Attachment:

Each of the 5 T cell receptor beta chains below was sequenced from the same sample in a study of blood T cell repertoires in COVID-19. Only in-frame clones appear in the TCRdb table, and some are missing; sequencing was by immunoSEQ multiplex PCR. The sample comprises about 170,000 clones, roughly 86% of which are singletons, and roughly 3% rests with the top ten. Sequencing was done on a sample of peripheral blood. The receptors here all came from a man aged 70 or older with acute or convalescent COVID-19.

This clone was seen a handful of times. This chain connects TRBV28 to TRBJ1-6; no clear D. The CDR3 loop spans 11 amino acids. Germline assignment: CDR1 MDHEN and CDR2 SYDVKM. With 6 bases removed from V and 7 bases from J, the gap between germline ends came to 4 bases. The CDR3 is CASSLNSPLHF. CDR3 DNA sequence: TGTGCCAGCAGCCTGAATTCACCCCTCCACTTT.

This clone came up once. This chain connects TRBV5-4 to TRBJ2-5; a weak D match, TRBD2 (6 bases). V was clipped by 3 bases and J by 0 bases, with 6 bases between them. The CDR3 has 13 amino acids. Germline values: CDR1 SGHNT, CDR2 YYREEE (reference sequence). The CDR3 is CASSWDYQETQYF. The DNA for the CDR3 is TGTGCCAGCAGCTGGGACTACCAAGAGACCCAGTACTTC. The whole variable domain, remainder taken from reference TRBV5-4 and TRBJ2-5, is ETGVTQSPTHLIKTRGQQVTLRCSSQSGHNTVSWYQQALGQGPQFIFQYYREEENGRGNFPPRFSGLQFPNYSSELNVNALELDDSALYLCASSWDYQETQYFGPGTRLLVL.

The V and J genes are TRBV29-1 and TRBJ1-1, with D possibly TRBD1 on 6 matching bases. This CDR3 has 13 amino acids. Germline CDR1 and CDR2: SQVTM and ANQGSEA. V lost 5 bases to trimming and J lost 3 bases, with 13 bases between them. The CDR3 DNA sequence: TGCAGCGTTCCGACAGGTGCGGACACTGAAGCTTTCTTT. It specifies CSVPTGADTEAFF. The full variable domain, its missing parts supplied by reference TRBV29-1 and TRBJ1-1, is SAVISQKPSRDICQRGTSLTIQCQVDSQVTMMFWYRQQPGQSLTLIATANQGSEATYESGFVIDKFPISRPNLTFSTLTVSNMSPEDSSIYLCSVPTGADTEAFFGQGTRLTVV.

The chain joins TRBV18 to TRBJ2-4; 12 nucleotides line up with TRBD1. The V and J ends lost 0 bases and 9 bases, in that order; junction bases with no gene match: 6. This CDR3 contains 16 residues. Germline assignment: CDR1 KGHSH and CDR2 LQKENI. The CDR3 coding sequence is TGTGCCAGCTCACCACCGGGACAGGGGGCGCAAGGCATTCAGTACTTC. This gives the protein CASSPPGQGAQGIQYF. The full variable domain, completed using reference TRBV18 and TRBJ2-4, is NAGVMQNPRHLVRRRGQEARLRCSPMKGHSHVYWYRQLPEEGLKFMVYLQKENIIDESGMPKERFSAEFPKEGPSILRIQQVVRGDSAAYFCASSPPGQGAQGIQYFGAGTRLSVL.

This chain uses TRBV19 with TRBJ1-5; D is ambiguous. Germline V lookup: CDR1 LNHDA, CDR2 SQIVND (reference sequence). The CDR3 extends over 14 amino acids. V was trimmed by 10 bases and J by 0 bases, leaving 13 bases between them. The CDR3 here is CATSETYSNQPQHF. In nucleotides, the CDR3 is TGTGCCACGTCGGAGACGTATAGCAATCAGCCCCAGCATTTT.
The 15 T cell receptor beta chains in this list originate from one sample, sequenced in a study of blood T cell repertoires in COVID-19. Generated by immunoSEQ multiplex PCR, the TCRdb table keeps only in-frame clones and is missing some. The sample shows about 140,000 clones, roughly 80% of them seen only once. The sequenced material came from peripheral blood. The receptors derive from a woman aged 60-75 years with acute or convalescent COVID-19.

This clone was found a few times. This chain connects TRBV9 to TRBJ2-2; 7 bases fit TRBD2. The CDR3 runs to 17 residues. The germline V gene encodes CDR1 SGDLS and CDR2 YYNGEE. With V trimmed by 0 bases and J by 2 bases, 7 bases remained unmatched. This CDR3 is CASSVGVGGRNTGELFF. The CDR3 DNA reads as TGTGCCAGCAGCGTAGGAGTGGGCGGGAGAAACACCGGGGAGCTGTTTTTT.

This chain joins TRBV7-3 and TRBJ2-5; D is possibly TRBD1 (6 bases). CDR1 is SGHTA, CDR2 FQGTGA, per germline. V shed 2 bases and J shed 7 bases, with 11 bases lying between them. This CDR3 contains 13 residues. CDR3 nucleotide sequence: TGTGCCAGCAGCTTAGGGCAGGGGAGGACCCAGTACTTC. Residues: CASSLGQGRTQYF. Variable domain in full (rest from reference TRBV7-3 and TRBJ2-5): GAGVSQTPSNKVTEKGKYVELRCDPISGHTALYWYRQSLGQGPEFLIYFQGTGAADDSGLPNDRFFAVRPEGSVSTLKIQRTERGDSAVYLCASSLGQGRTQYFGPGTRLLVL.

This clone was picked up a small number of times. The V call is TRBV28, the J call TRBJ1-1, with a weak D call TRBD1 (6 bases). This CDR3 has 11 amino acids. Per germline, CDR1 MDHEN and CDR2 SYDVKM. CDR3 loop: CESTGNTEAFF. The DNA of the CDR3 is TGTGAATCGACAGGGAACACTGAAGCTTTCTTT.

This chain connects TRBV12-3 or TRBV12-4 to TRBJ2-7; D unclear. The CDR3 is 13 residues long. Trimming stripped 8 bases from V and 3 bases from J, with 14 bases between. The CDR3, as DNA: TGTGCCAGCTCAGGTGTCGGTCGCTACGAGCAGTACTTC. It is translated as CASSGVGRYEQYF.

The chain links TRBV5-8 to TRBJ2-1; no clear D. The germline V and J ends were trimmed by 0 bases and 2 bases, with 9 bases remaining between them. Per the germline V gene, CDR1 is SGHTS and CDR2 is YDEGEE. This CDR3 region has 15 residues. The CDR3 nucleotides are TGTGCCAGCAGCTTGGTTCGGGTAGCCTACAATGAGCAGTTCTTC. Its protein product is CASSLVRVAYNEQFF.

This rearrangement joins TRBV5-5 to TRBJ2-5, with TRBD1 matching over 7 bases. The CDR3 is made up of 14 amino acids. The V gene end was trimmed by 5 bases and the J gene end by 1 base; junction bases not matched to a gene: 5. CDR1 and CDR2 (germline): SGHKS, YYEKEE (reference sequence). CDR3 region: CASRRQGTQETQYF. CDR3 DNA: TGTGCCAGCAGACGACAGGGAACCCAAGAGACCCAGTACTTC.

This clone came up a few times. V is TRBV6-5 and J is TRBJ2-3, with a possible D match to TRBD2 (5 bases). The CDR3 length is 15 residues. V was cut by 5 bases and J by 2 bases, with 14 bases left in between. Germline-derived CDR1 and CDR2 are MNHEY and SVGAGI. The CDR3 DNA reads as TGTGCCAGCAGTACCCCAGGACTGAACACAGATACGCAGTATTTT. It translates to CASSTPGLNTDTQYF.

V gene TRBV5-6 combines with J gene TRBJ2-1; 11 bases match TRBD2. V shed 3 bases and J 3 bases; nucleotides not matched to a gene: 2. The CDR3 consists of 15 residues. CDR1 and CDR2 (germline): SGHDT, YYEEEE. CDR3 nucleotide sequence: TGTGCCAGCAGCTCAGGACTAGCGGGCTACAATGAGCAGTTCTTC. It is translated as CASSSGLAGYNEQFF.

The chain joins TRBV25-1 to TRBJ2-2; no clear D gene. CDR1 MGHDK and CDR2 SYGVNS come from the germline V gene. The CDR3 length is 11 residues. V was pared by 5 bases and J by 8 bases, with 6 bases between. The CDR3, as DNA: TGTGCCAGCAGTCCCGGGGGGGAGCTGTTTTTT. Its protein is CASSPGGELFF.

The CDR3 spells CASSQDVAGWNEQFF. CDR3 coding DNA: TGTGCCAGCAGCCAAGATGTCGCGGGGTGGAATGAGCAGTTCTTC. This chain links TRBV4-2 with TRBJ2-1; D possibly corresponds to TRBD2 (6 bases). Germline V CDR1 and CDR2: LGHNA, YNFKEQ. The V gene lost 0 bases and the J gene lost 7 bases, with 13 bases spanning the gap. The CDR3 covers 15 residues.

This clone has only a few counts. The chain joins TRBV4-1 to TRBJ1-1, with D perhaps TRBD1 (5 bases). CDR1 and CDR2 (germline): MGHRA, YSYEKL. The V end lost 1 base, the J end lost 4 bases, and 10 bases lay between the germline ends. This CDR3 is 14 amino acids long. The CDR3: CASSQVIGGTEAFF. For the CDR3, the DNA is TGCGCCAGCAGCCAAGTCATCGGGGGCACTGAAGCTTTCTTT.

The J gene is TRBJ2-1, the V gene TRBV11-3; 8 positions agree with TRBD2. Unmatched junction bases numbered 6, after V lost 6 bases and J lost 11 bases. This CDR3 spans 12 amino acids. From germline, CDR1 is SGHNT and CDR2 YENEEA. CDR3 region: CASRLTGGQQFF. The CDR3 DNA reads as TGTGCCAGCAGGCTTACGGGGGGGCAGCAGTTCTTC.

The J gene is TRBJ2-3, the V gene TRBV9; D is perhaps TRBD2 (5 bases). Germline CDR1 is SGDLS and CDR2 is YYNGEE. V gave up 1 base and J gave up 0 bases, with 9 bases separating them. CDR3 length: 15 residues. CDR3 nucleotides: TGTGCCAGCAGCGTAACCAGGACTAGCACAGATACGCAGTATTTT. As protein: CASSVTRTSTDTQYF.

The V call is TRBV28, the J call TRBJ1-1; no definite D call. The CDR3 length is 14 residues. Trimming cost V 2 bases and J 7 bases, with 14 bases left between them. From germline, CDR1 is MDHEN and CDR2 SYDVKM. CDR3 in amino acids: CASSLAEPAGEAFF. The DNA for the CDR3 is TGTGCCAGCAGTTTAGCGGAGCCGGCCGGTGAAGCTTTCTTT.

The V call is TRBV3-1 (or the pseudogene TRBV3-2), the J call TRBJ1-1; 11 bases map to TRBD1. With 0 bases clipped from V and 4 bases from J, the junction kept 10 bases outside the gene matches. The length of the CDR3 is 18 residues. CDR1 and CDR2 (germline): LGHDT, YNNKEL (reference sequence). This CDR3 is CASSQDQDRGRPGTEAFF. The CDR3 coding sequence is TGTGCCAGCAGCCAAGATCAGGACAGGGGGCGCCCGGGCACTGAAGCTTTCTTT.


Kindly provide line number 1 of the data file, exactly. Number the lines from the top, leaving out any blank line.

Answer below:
Each of the 5 T cell receptor beta chains below was sequenced from the same sample in a study of blood T cell repertoires in COVID-19. Only in-frame clones appear in the TCRdb table, and some are missing; sequencing was by immunoSEQ multiplex PCR. The sample comprises about 170,000 clones, roughly 86% of which are singletons, and roughly 3% rests with the top ten. Sequencing was done on a sample of peripheral blood. The receptors here all came from a man aged 70 or older with acute or convalescent COVID-19.